The car had been averaging around 39mpg according to the trip – bang on the real-world efficiency figure from Equa Index (see Fleet Tools on the fleetnews.co.uk website for more). Since the reset, a journey to Leeds just topped 48mpg, on paper a reasonable performance although some way off the official 57.7mpg.
The next step is to check the actual fuel used rather than relying on the trip computer’s claims which we’ve found to be frequently out by 10-15% on other cars. As we have been generally covering up to 440 miles on the Discovery Sport’s rather meagre 54-litre tank, equivalent to 37mpg, we suspect we’ll need to knock a couple of points off our new high.
The Discovery Sport is a comfortable cruiser on the motorway, with supportive 10x10 power memory seats and an ease of driving which doesn’t result in undue tiredness.
Gear changes are smooth, steering is light and the chassis is accommodating on the bumpier sections of road, with surprisingly little road noise intrusion from the 18-inch alloy wheels.
It’s interesting to note a couple of like-for-like improvements compared to our previous XE long-termer.
First, the auto-release electronic handbrake releases far more willingly in the Discovery Sport; second, the multi-media touchscreen is much more responsive. It does not have to be jabbed at repeatedly to change a radio station, for example.
However, one issue we’ve encountered is an intermittent judder with the display screen; it’s not consistent – or annoying – enough to warrant a trip to the local dealer just yet, although when it does suffer a bout of the shakes, it can become a little off-putting.
There is no shortage of options when it comes to large SUVs. When deliberating this category for the Fleet News Awards, the judges had to select a winner from 25 models offered by 15 manufacturers.
The Discovery Sport comfortably made the final six, although it was edged off the top spot by stablemate Jaguar’s F-Pace. The reasons are perhaps as much personal taste as any shortcomings on the Land Rover’s part.
Arguably, the Discovery Sport is a head rather than heart buy, occupying the more functional end of the SUV spectrum in contrast to the F-Pace at the sporty and luxurious end.
That’s not to say the Discovery Sport doesn’t offer drivers a refined experience and a high quality cockpit – it does. The ride is controlled and comfortable while the steering is accurate. Grip is outstanding despite the body roll, while we know from previous experience that the off-road performance is exceptional.
The high quality grained leather interior is set off by chrome accents on the steering wheel and bordering the central dash controls, dropping from the eight-inch touchscreen to surround the gearstick. It’s an airy and well laid out environment.
But where Discovery Sport has an upright, squared styling that suggests ruggedness and robustness, the F-Pace features sharp lines which point to a sporty pedigree. The Land Rover doesn’t tug at the heart-strings in quite the same way.
Our car has the entry-level 150PS 2.0-litre Ingenium diesel engine which gets a bit breathless when pushed hard but is generally a willing companion. Available only with six-speed manual, a decent gearbox, it is the most efficient model in the line-up.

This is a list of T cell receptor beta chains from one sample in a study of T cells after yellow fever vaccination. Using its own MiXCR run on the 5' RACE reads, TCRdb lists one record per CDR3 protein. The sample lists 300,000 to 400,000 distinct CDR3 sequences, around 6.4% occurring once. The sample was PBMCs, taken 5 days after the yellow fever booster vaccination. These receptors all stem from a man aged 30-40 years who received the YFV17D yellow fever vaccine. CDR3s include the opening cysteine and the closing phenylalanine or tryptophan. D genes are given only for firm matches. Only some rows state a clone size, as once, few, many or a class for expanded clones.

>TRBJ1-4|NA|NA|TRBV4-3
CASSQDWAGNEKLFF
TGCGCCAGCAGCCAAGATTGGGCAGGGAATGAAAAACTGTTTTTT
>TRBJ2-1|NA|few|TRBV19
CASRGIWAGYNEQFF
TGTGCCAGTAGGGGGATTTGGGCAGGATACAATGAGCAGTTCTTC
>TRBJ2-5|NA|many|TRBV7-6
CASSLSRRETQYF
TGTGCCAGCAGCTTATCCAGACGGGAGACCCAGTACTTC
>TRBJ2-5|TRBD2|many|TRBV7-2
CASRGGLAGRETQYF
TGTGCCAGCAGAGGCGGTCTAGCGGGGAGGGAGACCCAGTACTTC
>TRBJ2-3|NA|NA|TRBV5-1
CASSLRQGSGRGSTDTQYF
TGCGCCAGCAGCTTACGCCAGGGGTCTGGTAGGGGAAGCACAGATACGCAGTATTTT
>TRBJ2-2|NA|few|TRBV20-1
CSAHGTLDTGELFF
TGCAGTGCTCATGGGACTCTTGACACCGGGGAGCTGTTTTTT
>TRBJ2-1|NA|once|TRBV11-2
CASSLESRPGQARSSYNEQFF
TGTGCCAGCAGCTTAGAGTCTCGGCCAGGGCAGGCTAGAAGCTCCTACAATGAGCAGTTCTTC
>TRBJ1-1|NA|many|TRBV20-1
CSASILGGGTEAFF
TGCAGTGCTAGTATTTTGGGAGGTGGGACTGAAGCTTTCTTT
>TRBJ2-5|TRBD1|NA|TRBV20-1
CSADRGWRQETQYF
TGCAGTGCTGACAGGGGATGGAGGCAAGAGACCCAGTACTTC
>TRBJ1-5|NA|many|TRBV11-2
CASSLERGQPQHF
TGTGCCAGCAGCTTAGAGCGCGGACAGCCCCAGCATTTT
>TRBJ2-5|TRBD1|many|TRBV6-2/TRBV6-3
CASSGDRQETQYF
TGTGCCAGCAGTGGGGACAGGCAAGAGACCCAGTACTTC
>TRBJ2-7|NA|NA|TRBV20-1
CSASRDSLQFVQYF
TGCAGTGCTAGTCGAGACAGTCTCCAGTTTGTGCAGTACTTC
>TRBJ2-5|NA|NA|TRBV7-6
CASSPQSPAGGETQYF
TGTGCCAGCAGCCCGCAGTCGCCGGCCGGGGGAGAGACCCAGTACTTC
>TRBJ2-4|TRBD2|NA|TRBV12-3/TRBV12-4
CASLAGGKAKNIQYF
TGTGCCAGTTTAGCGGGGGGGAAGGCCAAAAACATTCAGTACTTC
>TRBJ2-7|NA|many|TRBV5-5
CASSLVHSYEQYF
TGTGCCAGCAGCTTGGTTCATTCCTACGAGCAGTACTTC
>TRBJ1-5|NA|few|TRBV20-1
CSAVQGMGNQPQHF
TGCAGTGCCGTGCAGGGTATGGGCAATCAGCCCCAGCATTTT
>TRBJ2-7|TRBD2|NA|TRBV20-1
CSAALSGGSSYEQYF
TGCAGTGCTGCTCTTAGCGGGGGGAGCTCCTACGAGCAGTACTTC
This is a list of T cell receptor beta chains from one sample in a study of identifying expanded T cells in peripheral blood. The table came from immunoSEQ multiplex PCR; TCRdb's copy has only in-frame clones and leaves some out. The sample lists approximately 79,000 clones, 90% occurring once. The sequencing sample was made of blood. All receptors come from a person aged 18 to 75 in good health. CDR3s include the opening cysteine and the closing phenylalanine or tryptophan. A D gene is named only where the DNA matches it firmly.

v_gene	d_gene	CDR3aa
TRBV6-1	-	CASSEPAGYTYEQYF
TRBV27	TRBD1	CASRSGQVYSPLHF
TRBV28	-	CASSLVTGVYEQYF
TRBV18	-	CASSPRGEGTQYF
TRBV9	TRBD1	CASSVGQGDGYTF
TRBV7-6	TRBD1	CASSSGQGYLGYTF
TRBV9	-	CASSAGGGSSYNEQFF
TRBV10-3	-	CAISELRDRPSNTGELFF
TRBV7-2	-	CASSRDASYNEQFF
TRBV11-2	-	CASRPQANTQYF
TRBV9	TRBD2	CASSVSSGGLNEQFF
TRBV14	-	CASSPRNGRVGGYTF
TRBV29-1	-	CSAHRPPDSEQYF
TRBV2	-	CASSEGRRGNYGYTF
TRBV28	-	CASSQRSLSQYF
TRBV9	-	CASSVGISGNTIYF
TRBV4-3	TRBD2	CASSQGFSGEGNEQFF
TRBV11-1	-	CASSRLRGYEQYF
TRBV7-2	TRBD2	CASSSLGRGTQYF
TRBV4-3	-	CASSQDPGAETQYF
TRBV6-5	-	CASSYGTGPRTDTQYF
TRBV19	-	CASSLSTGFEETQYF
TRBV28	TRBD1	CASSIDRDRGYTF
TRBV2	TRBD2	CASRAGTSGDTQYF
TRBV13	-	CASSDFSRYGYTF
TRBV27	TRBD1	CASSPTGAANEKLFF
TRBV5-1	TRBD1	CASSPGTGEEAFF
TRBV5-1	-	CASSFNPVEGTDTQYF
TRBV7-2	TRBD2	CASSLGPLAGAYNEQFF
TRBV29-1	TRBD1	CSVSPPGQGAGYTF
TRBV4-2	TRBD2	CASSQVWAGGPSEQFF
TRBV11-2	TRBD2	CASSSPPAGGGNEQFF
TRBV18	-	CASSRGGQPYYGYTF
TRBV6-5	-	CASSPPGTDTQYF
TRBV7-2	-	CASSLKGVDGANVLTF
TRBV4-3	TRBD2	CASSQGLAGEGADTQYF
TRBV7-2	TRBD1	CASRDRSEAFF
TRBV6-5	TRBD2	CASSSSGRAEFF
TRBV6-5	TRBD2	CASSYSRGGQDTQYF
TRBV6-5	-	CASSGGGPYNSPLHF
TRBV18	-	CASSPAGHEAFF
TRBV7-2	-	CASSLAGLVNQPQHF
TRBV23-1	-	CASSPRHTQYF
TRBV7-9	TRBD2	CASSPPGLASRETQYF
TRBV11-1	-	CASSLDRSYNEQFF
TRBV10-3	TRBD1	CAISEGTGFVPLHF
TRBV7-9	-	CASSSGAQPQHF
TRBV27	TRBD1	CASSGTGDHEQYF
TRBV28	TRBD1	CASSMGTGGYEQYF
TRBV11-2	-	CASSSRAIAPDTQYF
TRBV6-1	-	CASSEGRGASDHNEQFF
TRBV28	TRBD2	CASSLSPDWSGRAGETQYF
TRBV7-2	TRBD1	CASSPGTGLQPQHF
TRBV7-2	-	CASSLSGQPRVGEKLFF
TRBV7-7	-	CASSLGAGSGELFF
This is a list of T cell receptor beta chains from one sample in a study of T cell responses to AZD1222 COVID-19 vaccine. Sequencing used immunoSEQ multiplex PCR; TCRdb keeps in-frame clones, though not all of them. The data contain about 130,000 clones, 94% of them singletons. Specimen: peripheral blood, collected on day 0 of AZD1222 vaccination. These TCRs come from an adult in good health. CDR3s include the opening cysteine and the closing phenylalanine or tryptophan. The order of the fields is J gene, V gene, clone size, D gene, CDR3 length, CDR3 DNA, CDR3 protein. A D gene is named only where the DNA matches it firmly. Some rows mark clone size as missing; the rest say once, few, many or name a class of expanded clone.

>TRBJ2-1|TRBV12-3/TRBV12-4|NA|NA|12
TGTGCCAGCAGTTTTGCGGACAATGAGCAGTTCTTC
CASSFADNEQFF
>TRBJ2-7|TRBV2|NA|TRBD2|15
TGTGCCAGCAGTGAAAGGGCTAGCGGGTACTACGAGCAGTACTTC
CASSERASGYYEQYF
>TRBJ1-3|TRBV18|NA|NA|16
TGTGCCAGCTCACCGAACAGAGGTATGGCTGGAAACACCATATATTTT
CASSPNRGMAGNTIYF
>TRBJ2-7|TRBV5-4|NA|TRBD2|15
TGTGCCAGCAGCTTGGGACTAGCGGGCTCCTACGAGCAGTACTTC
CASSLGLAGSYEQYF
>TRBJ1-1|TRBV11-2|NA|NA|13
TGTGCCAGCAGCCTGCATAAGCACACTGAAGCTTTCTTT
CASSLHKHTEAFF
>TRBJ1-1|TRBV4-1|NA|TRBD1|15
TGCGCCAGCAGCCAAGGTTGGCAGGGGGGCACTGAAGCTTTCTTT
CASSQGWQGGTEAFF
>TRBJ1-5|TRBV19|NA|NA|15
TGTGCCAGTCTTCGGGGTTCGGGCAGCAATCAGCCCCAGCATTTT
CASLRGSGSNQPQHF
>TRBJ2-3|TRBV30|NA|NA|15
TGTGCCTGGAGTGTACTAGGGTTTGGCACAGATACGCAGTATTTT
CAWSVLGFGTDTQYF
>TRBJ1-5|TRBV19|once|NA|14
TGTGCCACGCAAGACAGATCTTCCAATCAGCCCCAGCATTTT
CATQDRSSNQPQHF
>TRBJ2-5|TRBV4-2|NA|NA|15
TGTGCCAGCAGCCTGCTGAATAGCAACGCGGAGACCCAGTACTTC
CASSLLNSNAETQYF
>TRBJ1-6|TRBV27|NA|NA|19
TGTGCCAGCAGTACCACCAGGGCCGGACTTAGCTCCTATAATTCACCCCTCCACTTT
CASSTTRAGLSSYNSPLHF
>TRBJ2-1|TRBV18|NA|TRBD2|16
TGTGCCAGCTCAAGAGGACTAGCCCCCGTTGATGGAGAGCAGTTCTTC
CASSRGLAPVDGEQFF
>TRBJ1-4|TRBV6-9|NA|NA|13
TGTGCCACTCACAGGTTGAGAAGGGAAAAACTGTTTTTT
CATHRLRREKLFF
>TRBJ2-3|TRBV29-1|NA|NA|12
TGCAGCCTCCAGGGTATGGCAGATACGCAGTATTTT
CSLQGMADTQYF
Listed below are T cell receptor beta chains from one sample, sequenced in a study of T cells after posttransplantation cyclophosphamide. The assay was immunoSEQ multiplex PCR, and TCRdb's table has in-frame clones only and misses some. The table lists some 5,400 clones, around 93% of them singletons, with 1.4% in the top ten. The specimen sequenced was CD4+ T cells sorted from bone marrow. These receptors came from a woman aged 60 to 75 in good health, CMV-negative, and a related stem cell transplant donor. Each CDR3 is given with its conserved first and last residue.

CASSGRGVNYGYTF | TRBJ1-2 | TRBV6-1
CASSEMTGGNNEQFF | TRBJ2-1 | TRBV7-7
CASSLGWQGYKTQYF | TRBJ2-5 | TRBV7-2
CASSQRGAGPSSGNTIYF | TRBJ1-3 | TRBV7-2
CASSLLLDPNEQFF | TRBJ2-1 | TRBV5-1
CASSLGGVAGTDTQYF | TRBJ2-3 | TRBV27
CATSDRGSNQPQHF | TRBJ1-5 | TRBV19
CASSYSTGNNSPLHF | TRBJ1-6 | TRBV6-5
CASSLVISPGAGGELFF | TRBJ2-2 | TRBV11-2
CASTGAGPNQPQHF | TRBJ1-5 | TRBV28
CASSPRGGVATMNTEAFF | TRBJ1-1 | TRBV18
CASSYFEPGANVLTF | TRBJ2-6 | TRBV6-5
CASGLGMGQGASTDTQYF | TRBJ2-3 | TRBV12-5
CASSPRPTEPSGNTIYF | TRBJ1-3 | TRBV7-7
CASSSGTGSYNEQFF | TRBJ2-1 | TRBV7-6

However, against an official combined figure of 57.7mpg we are currently averaging 39.2mpg, albeit primarily on the daily commute – 32% off the pace. We’ll re-set for our next long journey to see how far into the 40s we can get.
Our timing for delivery of the Land Rover Discovery Sport couldn’t have been better, as the country entered the coldest snap of winter last month.
However, for the Disco, UK winters are a piffling matter, barely worth engaging any of the technical brilliance that underpins the SUV.
Fleet News first tested this car on the media launch in Iceland. There, the minus temperatures, snow-laden backroads and icy streets made for genuine 4x4 winter driving conditions. Yet, the Discovery Sport remained unruffled throughout.
Our test car is the 2.0-litre 150PS TD4 HSE e-Capability. The ‘e’ stands for economy, denoting the most efficient model in the range. It comes with six-speed manual transmission and five seats (rather than seven available on other models).
Priced £35,740, a list of options takes our test car to £46,420. They include: £1,920 Driver Assist Tech pack (parallel/perpendicular park assist, surround camera, blind spot monitoring with reserve traffic detection and wade sensing for tackling shallow water crossings – 600mm is the limit); £2,385 All-round Vision Assist pack (xenon adaptive front headlamps and automatic high beam); and £520 InControl Connect Pro Pack, which acts as a Wi-Fi hotspot.
Items such as parking aids/camera, lane departure warning, pedestrian protection, terrain response (four functions – general, grass/gravel/snow, mud/ruts and sand), stability control and emergency brake assist are among the long list of standard features.
Initial impressions are favourable: for a big SUV it’s surprisingly assured and, despite a fair amount of roll on cornering, never feels unsettled.
With CO2 emissions of 129g/km, Discovery Sports leased before April 2018 qualify for 100% of the monthly payment to be written down against tax. After then, only 85% can be written down as the threshold falls from 130g/km to 110g/km.